In the fourth Maureen Coughlin book by New Orleans transplant Loehfelm, Coughlin is both licking her wounds from the events of Doing the Devil's Work (2015) and learning to “believe”—a word which represents hope for a city that’s disaster prone.
A quick catch-up: a militia group, the Sovereign Citizens, has come to New Orleans to raise a little hell. In Devil's Work, Coughlin shut them down and shed light on the doings of some dirty cops in the process. The militia shot up her apartment so thoroughly that there are still bullet holes in the headboard of her bed. As the new book begins, the department is investigating Coughlin. She's on suspension, and she's not taking her punishment lightly, but as an obsessive fueled by pure rage, she begins following men she thinks are potential rapists out of bars and beating them up before they can do any harm to the women who'd found them threatening. She’s also still obsessed with the characters from the Sovereign Citizens—Madison Leary, a street person connected to the militia; the Heath family, who are certainly funding their activities; and Clayton Gage, their major strategist. Once Coughlin is reinstated, all hell really does break loose, in a frighteningly vivid and realistic domestic terror attack directed at the NOPD.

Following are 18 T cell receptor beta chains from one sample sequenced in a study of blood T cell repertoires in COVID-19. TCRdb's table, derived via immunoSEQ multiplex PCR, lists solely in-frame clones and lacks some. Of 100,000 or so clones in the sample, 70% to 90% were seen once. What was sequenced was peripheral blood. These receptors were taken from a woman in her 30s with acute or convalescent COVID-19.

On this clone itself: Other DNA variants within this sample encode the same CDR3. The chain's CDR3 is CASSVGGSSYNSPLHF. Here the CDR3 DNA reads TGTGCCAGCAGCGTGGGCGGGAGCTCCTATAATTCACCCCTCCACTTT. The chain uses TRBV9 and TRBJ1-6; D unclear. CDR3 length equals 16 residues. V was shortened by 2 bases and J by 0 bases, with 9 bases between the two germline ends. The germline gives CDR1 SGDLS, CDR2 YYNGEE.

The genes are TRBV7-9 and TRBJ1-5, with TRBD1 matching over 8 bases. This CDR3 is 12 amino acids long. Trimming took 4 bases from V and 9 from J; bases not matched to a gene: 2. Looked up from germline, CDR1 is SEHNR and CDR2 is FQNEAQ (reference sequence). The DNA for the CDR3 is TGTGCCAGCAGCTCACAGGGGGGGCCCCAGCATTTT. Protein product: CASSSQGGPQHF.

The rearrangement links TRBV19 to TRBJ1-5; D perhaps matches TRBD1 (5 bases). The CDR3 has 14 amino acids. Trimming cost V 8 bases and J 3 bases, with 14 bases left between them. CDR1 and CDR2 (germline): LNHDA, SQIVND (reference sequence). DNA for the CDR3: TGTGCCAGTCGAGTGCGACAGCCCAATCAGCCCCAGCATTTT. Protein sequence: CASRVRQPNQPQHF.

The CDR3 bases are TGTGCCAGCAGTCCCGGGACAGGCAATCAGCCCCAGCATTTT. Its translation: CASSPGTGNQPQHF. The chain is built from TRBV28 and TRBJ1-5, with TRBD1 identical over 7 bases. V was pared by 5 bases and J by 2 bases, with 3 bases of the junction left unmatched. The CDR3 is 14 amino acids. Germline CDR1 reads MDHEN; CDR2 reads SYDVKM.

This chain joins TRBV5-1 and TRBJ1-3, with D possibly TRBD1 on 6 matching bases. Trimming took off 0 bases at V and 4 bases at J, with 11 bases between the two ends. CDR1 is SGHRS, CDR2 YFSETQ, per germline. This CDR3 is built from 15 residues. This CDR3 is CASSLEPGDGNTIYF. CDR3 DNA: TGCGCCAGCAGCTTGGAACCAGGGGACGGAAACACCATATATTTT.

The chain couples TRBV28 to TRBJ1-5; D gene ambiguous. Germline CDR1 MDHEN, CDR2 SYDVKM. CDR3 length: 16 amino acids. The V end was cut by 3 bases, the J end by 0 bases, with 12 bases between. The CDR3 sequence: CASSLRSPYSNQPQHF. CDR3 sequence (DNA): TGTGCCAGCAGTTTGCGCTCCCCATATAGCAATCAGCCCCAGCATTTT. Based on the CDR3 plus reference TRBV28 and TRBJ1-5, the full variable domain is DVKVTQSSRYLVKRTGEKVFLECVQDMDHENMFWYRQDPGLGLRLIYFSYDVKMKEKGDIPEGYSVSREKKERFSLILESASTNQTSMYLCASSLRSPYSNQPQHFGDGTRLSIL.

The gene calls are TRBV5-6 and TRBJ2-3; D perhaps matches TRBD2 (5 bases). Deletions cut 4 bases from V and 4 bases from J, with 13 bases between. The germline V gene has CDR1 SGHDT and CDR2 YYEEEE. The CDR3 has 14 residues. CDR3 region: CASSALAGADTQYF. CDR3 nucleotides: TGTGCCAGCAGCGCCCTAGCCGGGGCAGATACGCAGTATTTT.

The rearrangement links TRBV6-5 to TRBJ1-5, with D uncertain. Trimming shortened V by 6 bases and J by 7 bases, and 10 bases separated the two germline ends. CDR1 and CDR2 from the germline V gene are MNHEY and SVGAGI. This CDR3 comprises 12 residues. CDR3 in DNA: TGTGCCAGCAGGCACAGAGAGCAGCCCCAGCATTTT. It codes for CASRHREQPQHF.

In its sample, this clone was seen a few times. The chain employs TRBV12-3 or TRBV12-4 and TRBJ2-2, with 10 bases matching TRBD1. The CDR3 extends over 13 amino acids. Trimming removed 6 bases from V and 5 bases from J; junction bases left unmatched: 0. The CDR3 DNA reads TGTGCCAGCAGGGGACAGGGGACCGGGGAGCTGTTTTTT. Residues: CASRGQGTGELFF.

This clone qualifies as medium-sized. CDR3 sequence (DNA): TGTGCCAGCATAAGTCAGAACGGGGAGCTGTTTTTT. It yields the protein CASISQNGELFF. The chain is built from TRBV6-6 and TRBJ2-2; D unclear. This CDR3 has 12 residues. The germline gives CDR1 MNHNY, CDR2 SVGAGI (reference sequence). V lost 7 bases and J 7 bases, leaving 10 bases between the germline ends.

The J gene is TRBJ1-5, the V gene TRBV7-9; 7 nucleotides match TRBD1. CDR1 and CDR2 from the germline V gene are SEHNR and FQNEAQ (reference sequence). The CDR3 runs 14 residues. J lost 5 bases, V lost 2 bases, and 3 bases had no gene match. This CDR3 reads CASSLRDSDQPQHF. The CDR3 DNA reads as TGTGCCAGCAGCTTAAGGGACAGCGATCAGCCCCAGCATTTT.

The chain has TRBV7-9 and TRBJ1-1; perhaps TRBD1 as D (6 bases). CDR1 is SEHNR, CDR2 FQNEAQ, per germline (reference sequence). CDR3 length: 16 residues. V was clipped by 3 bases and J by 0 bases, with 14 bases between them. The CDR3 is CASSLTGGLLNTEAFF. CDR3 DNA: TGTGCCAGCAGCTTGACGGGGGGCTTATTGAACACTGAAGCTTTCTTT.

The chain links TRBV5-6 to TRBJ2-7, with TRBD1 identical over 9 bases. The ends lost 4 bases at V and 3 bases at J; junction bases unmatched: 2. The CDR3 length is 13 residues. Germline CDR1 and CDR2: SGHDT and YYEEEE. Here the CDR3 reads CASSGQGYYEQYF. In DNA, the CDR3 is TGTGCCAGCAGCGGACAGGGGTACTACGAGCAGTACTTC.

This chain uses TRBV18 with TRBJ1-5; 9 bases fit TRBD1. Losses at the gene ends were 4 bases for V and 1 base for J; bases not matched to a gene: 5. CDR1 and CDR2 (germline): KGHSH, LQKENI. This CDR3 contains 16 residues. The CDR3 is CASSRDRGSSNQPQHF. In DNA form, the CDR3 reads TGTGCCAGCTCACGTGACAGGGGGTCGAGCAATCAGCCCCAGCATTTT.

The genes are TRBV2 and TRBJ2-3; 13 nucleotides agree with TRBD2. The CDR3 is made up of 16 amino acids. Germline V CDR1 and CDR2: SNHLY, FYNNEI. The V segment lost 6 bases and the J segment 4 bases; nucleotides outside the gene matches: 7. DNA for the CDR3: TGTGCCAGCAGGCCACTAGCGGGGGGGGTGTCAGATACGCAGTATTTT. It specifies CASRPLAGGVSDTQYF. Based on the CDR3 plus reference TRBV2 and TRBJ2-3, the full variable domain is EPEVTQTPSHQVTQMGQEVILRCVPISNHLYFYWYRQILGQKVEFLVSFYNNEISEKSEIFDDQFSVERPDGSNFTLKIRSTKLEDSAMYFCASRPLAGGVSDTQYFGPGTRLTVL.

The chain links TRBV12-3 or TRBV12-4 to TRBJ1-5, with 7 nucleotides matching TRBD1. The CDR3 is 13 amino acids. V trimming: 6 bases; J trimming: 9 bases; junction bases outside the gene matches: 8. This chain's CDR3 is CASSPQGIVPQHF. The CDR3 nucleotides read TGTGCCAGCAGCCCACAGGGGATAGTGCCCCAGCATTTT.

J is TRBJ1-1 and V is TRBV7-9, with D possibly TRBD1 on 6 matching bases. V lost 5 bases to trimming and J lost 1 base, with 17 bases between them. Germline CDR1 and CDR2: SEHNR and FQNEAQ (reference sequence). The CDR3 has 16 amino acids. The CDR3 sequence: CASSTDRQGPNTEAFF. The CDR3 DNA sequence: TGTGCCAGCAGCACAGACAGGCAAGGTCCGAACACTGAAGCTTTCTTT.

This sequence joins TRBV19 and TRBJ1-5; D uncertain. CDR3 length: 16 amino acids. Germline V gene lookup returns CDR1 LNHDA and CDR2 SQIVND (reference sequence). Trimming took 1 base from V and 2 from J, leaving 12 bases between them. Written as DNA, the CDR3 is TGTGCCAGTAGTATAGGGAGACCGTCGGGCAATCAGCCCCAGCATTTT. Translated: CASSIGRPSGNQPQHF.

What’s most admirable about the series and elevates it over the average procedural is the nuanced evolution of a former Staten Island bartender into a New Orleans street cop.